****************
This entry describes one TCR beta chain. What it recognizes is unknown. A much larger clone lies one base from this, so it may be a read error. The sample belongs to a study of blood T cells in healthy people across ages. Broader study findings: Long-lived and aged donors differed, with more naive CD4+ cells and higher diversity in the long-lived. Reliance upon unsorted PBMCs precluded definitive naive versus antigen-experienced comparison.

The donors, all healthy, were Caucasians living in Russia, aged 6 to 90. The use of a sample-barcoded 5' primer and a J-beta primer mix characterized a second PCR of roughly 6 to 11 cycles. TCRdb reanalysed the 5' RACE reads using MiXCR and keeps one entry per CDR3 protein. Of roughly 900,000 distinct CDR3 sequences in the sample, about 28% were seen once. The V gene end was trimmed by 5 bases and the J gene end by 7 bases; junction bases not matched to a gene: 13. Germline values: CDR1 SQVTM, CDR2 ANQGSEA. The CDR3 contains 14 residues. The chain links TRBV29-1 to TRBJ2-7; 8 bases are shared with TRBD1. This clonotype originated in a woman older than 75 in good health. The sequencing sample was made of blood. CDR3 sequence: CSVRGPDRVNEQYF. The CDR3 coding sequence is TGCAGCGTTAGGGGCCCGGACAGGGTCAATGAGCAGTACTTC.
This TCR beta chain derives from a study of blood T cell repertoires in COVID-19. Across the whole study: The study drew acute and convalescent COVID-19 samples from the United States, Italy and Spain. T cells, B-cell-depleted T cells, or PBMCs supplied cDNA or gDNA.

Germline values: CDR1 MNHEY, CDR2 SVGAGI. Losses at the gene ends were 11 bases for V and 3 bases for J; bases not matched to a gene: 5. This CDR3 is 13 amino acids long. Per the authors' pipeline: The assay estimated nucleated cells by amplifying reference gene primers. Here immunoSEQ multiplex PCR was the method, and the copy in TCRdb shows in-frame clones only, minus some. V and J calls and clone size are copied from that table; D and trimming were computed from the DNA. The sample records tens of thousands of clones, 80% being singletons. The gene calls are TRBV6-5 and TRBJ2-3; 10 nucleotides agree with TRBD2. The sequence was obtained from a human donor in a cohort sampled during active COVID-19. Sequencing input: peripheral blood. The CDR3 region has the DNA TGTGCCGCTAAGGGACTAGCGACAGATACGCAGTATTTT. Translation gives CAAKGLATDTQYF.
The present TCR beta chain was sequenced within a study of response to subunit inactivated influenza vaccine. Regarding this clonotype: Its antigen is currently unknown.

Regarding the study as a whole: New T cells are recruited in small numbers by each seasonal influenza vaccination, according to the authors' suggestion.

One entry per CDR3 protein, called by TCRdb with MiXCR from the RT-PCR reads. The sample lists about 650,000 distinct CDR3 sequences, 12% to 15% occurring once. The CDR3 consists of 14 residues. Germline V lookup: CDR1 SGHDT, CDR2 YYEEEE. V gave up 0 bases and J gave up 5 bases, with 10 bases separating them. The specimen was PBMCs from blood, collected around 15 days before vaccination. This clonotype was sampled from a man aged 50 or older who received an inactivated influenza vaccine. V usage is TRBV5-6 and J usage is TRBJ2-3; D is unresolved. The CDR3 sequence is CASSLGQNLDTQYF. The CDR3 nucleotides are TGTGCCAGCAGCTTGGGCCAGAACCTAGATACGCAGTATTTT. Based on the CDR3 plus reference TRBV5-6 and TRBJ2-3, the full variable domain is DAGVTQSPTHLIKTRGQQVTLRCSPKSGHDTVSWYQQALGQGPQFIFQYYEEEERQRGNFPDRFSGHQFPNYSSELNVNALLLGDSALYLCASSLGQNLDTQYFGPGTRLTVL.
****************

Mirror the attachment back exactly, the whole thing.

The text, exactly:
This entry describes one TCR beta chain. What it recognizes is unknown. A much larger clone lies one base from this, so it may be a read error. The sample belongs to a study of blood T cells in healthy people across ages. Broader study findings: Long-lived and aged donors differed, with more naive CD4+ cells and higher diversity in the long-lived. Reliance upon unsorted PBMCs precluded definitive naive versus antigen-experienced comparison.

The donors, all healthy, were Caucasians living in Russia, aged 6 to 90. The use of a sample-barcoded 5' primer and a J-beta primer mix characterized a second PCR of roughly 6 to 11 cycles. TCRdb reanalysed the 5' RACE reads using MiXCR and keeps one entry per CDR3 protein. Of roughly 900,000 distinct CDR3 sequences in the sample, about 28% were seen once. The V gene end was trimmed by 5 bases and the J gene end by 7 bases; junction bases not matched to a gene: 13. Germline values: CDR1 SQVTM, CDR2 ANQGSEA. The CDR3 contains 14 residues. The chain links TRBV29-1 to TRBJ2-7; 8 bases are shared with TRBD1. This clonotype originated in a woman older than 75 in good health. The sequencing sample was made of blood. CDR3 sequence: CSVRGPDRVNEQYF. The CDR3 coding sequence is TGCAGCGTTAGGGGCCCGGACAGGGTCAATGAGCAGTACTTC.
This TCR beta chain derives from a study of blood T cell repertoires in COVID-19. Across the whole study: The study drew acute and convalescent COVID-19 samples from the United States, Italy and Spain. T cells, B-cell-depleted T cells, or PBMCs supplied cDNA or gDNA.

Germline values: CDR1 MNHEY, CDR2 SVGAGI. Losses at the gene ends were 11 bases for V and 3 bases for J; bases not matched to a gene: 5. This CDR3 is 13 amino acids long. Per the authors' pipeline: The assay estimated nucleated cells by amplifying reference gene primers. Here immunoSEQ multiplex PCR was the method, and the copy in TCRdb shows in-frame clones only, minus some. V and J calls and clone size are copied from that table; D and trimming were computed from the DNA. The sample records tens of thousands of clones, 80% being singletons. The gene calls are TRBV6-5 and TRBJ2-3; 10 nucleotides agree with TRBD2. The sequence was obtained from a human donor in a cohort sampled during active COVID-19. Sequencing input: peripheral blood. The CDR3 region has the DNA TGTGCCGCTAAGGGACTAGCGACAGATACGCAGTATTTT. Translation gives CAAKGLATDTQYF.
The present TCR beta chain was sequenced within a study of response to subunit inactivated influenza vaccine. Regarding this clonotype: Its antigen is currently unknown.

Regarding the study as a whole: New T cells are recruited in small numbers by each seasonal influenza vaccination, according to the authors' suggestion.

One entry per CDR3 protein, called by TCRdb with MiXCR from the RT-PCR reads. The sample lists about 650,000 distinct CDR3 sequences, 12% to 15% occurring once. The CDR3 consists of 14 residues. Germline V lookup: CDR1 SGHDT, CDR2 YYEEEE. V gave up 0 bases and J gave up 5 bases, with 10 bases separating them. The specimen was PBMCs from blood, collected around 15 days before vaccination. This clonotype was sampled from a man aged 50 or older who received an inactivated influenza vaccine. V usage is TRBV5-6 and J usage is TRBJ2-3; D is unresolved. The CDR3 sequence is CASSLGQNLDTQYF. The CDR3 nucleotides are TGTGCCAGCAGCTTGGGCCAGAACCTAGATACGCAGTATTTT. Based on the CDR3 plus reference TRBV5-6 and TRBJ2-3, the full variable domain is DAGVTQSPTHLIKTRGQQVTLRCSPKSGHDTVSWYQQALGQGPQFIFQYYEEEERQRGNFPDRFSGHQFPNYSSELNVNALLLGDSALYLCASSLGQNLDTQYFGPGTRLTVL.